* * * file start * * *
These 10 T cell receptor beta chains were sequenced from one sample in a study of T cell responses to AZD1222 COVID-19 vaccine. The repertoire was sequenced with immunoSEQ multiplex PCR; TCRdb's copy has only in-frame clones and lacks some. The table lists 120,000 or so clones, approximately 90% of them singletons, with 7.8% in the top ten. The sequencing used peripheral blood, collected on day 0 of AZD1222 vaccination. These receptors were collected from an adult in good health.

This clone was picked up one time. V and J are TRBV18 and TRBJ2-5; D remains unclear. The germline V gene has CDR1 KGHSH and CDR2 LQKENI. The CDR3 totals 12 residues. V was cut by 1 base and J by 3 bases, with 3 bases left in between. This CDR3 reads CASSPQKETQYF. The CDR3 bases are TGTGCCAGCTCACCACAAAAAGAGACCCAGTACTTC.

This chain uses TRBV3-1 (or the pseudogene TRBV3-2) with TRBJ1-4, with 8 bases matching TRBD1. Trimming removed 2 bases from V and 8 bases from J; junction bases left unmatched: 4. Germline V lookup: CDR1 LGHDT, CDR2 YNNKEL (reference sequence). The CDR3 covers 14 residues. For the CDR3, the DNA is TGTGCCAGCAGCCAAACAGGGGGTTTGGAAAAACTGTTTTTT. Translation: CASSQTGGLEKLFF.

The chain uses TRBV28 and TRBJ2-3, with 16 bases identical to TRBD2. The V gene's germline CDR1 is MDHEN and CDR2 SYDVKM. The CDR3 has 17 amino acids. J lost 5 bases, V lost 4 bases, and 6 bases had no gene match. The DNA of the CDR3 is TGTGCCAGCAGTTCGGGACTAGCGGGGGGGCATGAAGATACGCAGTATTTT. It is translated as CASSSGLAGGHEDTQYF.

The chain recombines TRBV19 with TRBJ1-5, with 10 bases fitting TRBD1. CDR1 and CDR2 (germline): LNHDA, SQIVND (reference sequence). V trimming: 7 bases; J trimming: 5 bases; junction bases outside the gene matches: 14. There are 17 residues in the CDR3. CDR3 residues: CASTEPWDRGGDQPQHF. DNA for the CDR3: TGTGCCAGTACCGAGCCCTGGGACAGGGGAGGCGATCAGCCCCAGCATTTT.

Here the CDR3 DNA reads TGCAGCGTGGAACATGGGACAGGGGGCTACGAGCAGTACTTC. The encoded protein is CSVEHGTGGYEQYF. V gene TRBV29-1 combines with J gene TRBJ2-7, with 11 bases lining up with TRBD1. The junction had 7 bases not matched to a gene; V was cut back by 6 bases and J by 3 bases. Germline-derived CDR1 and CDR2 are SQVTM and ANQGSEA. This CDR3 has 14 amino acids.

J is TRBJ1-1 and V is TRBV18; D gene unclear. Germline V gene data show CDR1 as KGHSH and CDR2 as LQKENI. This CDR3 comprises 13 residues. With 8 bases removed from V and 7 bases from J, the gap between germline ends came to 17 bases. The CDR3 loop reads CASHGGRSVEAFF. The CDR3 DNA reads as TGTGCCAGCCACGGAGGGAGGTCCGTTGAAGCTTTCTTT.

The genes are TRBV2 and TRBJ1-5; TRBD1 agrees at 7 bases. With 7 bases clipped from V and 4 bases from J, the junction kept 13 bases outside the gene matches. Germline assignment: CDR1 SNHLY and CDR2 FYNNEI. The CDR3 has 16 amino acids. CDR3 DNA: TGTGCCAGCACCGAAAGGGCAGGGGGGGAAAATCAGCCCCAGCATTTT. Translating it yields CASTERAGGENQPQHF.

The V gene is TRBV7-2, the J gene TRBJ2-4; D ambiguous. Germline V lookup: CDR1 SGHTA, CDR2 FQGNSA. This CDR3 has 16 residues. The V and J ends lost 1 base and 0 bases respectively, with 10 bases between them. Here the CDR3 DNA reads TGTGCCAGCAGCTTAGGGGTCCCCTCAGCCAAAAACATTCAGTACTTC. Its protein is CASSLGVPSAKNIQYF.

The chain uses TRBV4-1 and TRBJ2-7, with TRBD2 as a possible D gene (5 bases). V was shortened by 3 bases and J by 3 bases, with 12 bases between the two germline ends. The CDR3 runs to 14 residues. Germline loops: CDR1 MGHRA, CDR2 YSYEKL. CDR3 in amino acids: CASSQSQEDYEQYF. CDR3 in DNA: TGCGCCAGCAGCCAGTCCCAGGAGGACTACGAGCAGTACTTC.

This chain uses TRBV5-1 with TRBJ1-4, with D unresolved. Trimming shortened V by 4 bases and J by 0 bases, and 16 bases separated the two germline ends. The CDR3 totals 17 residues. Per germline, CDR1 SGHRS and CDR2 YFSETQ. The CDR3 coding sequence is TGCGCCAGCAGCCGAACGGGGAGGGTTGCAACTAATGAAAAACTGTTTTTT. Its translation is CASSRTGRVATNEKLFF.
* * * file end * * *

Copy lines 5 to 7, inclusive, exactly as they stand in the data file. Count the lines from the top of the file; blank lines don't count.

The chain recombines TRBV19 with TRBJ1-5, with 10 bases fitting TRBD1. CDR1 and CDR2 (germline): LNHDA, SQIVND (reference sequence). V trimming: 7 bases; J trimming: 5 bases; junction bases outside the gene matches: 14. There are 17 residues in the CDR3. CDR3 residues: CASTEPWDRGGDQPQHF. DNA for the CDR3: TGTGCCAGTACCGAGCCCTGGGACAGGGGAGGCGATCAGCCCCAGCATTTT.

Here the CDR3 DNA reads TGCAGCGTGGAACATGGGACAGGGGGCTACGAGCAGTACTTC. The encoded protein is CSVEHGTGGYEQYF. V gene TRBV29-1 combines with J gene TRBJ2-7, with 11 bases lining up with TRBD1. The junction had 7 bases not matched to a gene; V was cut back by 6 bases and J by 3 bases. Germline-derived CDR1 and CDR2 are SQVTM and ANQGSEA. This CDR3 has 14 amino acids.

J is TRBJ1-1 and V is TRBV18; D gene unclear. Germline V gene data show CDR1 as KGHSH and CDR2 as LQKENI. This CDR3 comprises 13 residues. With 8 bases removed from V and 7 bases from J, the gap between germline ends came to 17 bases. The CDR3 loop reads CASHGGRSVEAFF. The CDR3 DNA reads as TGTGCCAGCCACGGAGGGAGGTCCGTTGAAGCTTTCTTT.